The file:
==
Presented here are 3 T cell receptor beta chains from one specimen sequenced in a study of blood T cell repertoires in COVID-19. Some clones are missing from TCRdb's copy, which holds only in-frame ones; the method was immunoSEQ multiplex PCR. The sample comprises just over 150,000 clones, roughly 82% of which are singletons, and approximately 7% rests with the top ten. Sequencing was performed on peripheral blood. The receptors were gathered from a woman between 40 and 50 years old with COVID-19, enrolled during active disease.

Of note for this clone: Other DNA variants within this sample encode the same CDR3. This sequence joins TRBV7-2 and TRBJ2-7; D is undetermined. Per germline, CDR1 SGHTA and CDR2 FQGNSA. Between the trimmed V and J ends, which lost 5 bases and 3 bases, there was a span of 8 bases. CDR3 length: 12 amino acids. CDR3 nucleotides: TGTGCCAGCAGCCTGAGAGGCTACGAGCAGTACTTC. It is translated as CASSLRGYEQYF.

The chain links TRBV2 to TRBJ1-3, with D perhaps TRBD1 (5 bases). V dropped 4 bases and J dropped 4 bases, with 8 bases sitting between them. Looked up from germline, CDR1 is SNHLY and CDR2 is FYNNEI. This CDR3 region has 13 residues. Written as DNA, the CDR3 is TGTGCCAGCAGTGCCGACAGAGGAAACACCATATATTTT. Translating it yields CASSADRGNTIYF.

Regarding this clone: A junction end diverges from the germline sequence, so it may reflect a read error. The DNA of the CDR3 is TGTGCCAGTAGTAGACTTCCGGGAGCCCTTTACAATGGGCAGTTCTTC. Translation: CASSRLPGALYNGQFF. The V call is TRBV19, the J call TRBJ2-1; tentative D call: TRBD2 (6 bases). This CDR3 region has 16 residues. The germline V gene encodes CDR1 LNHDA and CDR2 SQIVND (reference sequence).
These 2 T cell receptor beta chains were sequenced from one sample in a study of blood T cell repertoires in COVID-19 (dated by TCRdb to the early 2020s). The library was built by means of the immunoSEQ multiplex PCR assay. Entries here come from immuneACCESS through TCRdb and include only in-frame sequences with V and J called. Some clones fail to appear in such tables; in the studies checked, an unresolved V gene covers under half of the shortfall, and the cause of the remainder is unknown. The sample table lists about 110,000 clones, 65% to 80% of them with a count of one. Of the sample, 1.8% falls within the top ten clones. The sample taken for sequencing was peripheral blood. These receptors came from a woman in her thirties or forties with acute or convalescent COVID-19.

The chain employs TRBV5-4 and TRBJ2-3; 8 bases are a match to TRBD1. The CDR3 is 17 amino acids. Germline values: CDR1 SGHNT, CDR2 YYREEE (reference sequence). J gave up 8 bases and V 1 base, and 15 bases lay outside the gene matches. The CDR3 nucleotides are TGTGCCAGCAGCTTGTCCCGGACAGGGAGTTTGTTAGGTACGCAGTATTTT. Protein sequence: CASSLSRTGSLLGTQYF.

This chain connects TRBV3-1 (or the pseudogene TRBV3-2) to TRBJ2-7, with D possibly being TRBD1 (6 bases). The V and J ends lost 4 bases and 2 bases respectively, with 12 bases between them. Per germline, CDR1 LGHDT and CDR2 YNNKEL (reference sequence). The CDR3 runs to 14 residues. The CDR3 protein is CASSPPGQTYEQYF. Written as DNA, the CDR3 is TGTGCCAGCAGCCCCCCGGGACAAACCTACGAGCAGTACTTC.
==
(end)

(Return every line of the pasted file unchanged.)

Presented here are 3 T cell receptor beta chains from one specimen sequenced in a study of blood T cell repertoires in COVID-19. Some clones are missing from TCRdb's copy, which holds only in-frame ones; the method was immunoSEQ multiplex PCR. The sample comprises just over 150,000 clones, roughly 82% of which are singletons, and approximately 7% rests with the top ten. Sequencing was performed on peripheral blood. The receptors were gathered from a woman between 40 and 50 years old with COVID-19, enrolled during active disease.

Of note for this clone: Other DNA variants within this sample encode the same CDR3. This sequence joins TRBV7-2 and TRBJ2-7; D is undetermined. Per germline, CDR1 SGHTA and CDR2 FQGNSA. Between the trimmed V and J ends, which lost 5 bases and 3 bases, there was a span of 8 bases. CDR3 length: 12 amino acids. CDR3 nucleotides: TGTGCCAGCAGCCTGAGAGGCTACGAGCAGTACTTC. It is translated as CASSLRGYEQYF.

The chain links TRBV2 to TRBJ1-3, with D perhaps TRBD1 (5 bases). V dropped 4 bases and J dropped 4 bases, with 8 bases sitting between them. Looked up from germline, CDR1 is SNHLY and CDR2 is FYNNEI. This CDR3 region has 13 residues. Written as DNA, the CDR3 is TGTGCCAGCAGTGCCGACAGAGGAAACACCATATATTTT. Translating it yields CASSADRGNTIYF.

Regarding this clone: A junction end diverges from the germline sequence, so it may reflect a read error. The DNA of the CDR3 is TGTGCCAGTAGTAGACTTCCGGGAGCCCTTTACAATGGGCAGTTCTTC. Translation: CASSRLPGALYNGQFF. The V call is TRBV19, the J call TRBJ2-1; tentative D call: TRBD2 (6 bases). This CDR3 region has 16 residues. The germline V gene encodes CDR1 LNHDA and CDR2 SQIVND (reference sequence).
These 2 T cell receptor beta chains were sequenced from one sample in a study of blood T cell repertoires in COVID-19 (dated by TCRdb to the early 2020s). The library was built by means of the immunoSEQ multiplex PCR assay. Entries here come from immuneACCESS through TCRdb and include only in-frame sequences with V and J called. Some clones fail to appear in such tables; in the studies checked, an unresolved V gene covers under half of the shortfall, and the cause of the remainder is unknown. The sample table lists about 110,000 clones, 65% to 80% of them with a count of one. Of the sample, 1.8% falls within the top ten clones. The sample taken for sequencing was peripheral blood. These receptors came from a woman in her thirties or forties with acute or convalescent COVID-19.

The chain employs TRBV5-4 and TRBJ2-3; 8 bases are a match to TRBD1. The CDR3 is 17 amino acids. Germline values: CDR1 SGHNT, CDR2 YYREEE (reference sequence). J gave up 8 bases and V 1 base, and 15 bases lay outside the gene matches. The CDR3 nucleotides are TGTGCCAGCAGCTTGTCCCGGACAGGGAGTTTGTTAGGTACGCAGTATTTT. Protein sequence: CASSLSRTGSLLGTQYF.

This chain connects TRBV3-1 (or the pseudogene TRBV3-2) to TRBJ2-7, with D possibly being TRBD1 (6 bases). The V and J ends lost 4 bases and 2 bases respectively, with 12 bases between them. Per germline, CDR1 LGHDT and CDR2 YNNKEL (reference sequence). The CDR3 runs to 14 residues. The CDR3 protein is CASSPPGQTYEQYF. Written as DNA, the CDR3 is TGTGCCAGCAGCCCCCCGGGACAAACCTACGAGCAGTACTTC.